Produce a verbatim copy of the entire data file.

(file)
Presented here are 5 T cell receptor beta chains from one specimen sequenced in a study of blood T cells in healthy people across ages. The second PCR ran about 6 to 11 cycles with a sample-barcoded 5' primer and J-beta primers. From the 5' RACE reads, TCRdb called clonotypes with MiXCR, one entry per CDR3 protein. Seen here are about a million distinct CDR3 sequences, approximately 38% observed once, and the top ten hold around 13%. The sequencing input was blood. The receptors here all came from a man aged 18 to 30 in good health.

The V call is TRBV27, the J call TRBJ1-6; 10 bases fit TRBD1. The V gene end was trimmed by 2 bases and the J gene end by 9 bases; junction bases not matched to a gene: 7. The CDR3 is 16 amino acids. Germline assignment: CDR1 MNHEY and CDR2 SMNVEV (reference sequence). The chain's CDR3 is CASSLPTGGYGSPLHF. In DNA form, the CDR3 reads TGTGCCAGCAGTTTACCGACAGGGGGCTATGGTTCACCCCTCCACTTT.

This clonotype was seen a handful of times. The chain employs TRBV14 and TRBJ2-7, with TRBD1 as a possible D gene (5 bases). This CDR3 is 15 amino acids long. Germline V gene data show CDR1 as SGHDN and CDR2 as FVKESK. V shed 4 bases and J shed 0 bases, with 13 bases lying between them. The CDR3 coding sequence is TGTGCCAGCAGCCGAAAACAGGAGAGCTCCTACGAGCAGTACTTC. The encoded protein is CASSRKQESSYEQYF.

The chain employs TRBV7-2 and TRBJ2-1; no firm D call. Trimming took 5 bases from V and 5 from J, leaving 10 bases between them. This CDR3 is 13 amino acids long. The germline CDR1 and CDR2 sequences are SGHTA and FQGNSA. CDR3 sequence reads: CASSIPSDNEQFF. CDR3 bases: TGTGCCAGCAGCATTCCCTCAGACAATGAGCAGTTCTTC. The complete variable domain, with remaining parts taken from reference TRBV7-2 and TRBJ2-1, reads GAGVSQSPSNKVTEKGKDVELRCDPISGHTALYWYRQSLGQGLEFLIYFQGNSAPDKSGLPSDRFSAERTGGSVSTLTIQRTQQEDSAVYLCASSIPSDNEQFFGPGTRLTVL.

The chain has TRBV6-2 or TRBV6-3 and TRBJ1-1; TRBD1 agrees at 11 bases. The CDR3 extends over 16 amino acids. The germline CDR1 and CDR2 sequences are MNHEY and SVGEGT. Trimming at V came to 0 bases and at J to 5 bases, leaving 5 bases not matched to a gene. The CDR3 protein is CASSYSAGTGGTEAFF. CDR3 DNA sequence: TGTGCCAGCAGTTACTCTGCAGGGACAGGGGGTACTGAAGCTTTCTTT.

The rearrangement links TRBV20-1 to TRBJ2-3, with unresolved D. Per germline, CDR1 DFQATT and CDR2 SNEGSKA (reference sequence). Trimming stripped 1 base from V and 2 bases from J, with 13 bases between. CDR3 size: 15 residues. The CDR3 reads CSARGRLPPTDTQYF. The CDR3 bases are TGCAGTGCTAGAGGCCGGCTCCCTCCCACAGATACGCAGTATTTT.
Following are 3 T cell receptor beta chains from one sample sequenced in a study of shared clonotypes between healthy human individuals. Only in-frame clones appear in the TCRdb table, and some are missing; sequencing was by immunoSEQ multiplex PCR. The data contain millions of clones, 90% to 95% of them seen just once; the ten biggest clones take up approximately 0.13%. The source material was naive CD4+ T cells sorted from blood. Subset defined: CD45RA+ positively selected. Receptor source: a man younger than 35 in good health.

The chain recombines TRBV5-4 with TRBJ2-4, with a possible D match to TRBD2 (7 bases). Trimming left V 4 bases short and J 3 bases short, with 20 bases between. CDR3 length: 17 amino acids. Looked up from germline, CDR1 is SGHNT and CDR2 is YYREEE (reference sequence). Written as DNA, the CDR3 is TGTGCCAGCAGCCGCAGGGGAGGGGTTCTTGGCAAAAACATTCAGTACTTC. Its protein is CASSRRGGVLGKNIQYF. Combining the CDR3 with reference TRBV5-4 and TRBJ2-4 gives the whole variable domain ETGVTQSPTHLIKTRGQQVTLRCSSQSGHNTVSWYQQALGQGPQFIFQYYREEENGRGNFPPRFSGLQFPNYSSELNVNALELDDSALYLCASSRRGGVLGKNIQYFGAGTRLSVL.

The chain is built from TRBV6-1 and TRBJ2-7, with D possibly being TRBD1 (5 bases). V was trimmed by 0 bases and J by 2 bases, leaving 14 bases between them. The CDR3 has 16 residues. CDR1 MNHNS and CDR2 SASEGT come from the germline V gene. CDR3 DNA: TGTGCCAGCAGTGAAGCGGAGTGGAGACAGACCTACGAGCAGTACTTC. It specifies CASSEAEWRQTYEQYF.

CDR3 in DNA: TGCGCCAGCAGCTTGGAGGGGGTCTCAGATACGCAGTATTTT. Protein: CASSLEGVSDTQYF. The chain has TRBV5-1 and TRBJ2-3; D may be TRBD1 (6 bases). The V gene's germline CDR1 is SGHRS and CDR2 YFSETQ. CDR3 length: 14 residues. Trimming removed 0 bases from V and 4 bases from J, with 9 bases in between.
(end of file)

Presented here are 5 T cell receptor beta chains from one specimen sequenced in a study of blood T cells in healthy people across ages. The second PCR ran about 6 to 11 cycles with a sample-barcoded 5' primer and J-beta primers. From the 5' RACE reads, TCRdb called clonotypes with MiXCR, one entry per CDR3 protein. Seen here are about a million distinct CDR3 sequences, approximately 38% observed once, and the top ten hold around 13%. The sequencing input was blood. The receptors here all came from a man aged 18 to 30 in good health.

The V call is TRBV27, the J call TRBJ1-6; 10 bases fit TRBD1. The V gene end was trimmed by 2 bases and the J gene end by 9 bases; junction bases not matched to a gene: 7. The CDR3 is 16 amino acids. Germline assignment: CDR1 MNHEY and CDR2 SMNVEV (reference sequence). The chain's CDR3 is CASSLPTGGYGSPLHF. In DNA form, the CDR3 reads TGTGCCAGCAGTTTACCGACAGGGGGCTATGGTTCACCCCTCCACTTT.

This clonotype was seen a handful of times. The chain employs TRBV14 and TRBJ2-7, with TRBD1 as a possible D gene (5 bases). This CDR3 is 15 amino acids long. Germline V gene data show CDR1 as SGHDN and CDR2 as FVKESK. V shed 4 bases and J shed 0 bases, with 13 bases lying between them. The CDR3 coding sequence is TGTGCCAGCAGCCGAAAACAGGAGAGCTCCTACGAGCAGTACTTC. The encoded protein is CASSRKQESSYEQYF.

The chain employs TRBV7-2 and TRBJ2-1; no firm D call. Trimming took 5 bases from V and 5 from J, leaving 10 bases between them. This CDR3 is 13 amino acids long. The germline CDR1 and CDR2 sequences are SGHTA and FQGNSA. CDR3 sequence reads: CASSIPSDNEQFF. CDR3 bases: TGTGCCAGCAGCATTCCCTCAGACAATGAGCAGTTCTTC. The complete variable domain, with remaining parts taken from reference TRBV7-2 and TRBJ2-1, reads GAGVSQSPSNKVTEKGKDVELRCDPISGHTALYWYRQSLGQGLEFLIYFQGNSAPDKSGLPSDRFSAERTGGSVSTLTIQRTQQEDSAVYLCASSIPSDNEQFFGPGTRLTVL.

The chain has TRBV6-2 or TRBV6-3 and TRBJ1-1; TRBD1 agrees at 11 bases. The CDR3 extends over 16 amino acids. The germline CDR1 and CDR2 sequences are MNHEY and SVGEGT. Trimming at V came to 0 bases and at J to 5 bases, leaving 5 bases not matched to a gene. The CDR3 protein is CASSYSAGTGGTEAFF. CDR3 DNA sequence: TGTGCCAGCAGTTACTCTGCAGGGACAGGGGGTACTGAAGCTTTCTTT.

The rearrangement links TRBV20-1 to TRBJ2-3, with unresolved D. Per germline, CDR1 DFQATT and CDR2 SNEGSKA (reference sequence). Trimming stripped 1 base from V and 2 bases from J, with 13 bases between. CDR3 size: 15 residues. The CDR3 reads CSARGRLPPTDTQYF. The CDR3 bases are TGCAGTGCTAGAGGCCGGCTCCCTCCCACAGATACGCAGTATTTT.
Following are 3 T cell receptor beta chains from one sample sequenced in a study of shared clonotypes between healthy human individuals. Only in-frame clones appear in the TCRdb table, and some are missing; sequencing was by immunoSEQ multiplex PCR. The data contain millions of clones, 90% to 95% of them seen just once; the ten biggest clones take up approximately 0.13%. The source material was naive CD4+ T cells sorted from blood. Subset defined: CD45RA+ positively selected. Receptor source: a man younger than 35 in good health.

The chain recombines TRBV5-4 with TRBJ2-4, with a possible D match to TRBD2 (7 bases). Trimming left V 4 bases short and J 3 bases short, with 20 bases between. CDR3 length: 17 amino acids. Looked up from germline, CDR1 is SGHNT and CDR2 is YYREEE (reference sequence). Written as DNA, the CDR3 is TGTGCCAGCAGCCGCAGGGGAGGGGTTCTTGGCAAAAACATTCAGTACTTC. Its protein is CASSRRGGVLGKNIQYF. Combining the CDR3 with reference TRBV5-4 and TRBJ2-4 gives the whole variable domain ETGVTQSPTHLIKTRGQQVTLRCSSQSGHNTVSWYQQALGQGPQFIFQYYREEENGRGNFPPRFSGLQFPNYSSELNVNALELDDSALYLCASSRRGGVLGKNIQYFGAGTRLSVL.

The chain is built from TRBV6-1 and TRBJ2-7, with D possibly being TRBD1 (5 bases). V was trimmed by 0 bases and J by 2 bases, leaving 14 bases between them. The CDR3 has 16 residues. CDR1 MNHNS and CDR2 SASEGT come from the germline V gene. CDR3 DNA: TGTGCCAGCAGTGAAGCGGAGTGGAGACAGACCTACGAGCAGTACTTC. It specifies CASSEAEWRQTYEQYF.

CDR3 in DNA: TGCGCCAGCAGCTTGGAGGGGGTCTCAGATACGCAGTATTTT. Protein: CASSLEGVSDTQYF. The chain has TRBV5-1 and TRBJ2-3; D may be TRBD1 (6 bases). The V gene's germline CDR1 is SGHRS and CDR2 YFSETQ. CDR3 length: 14 residues. Trimming removed 0 bases from V and 4 bases from J, with 9 bases in between.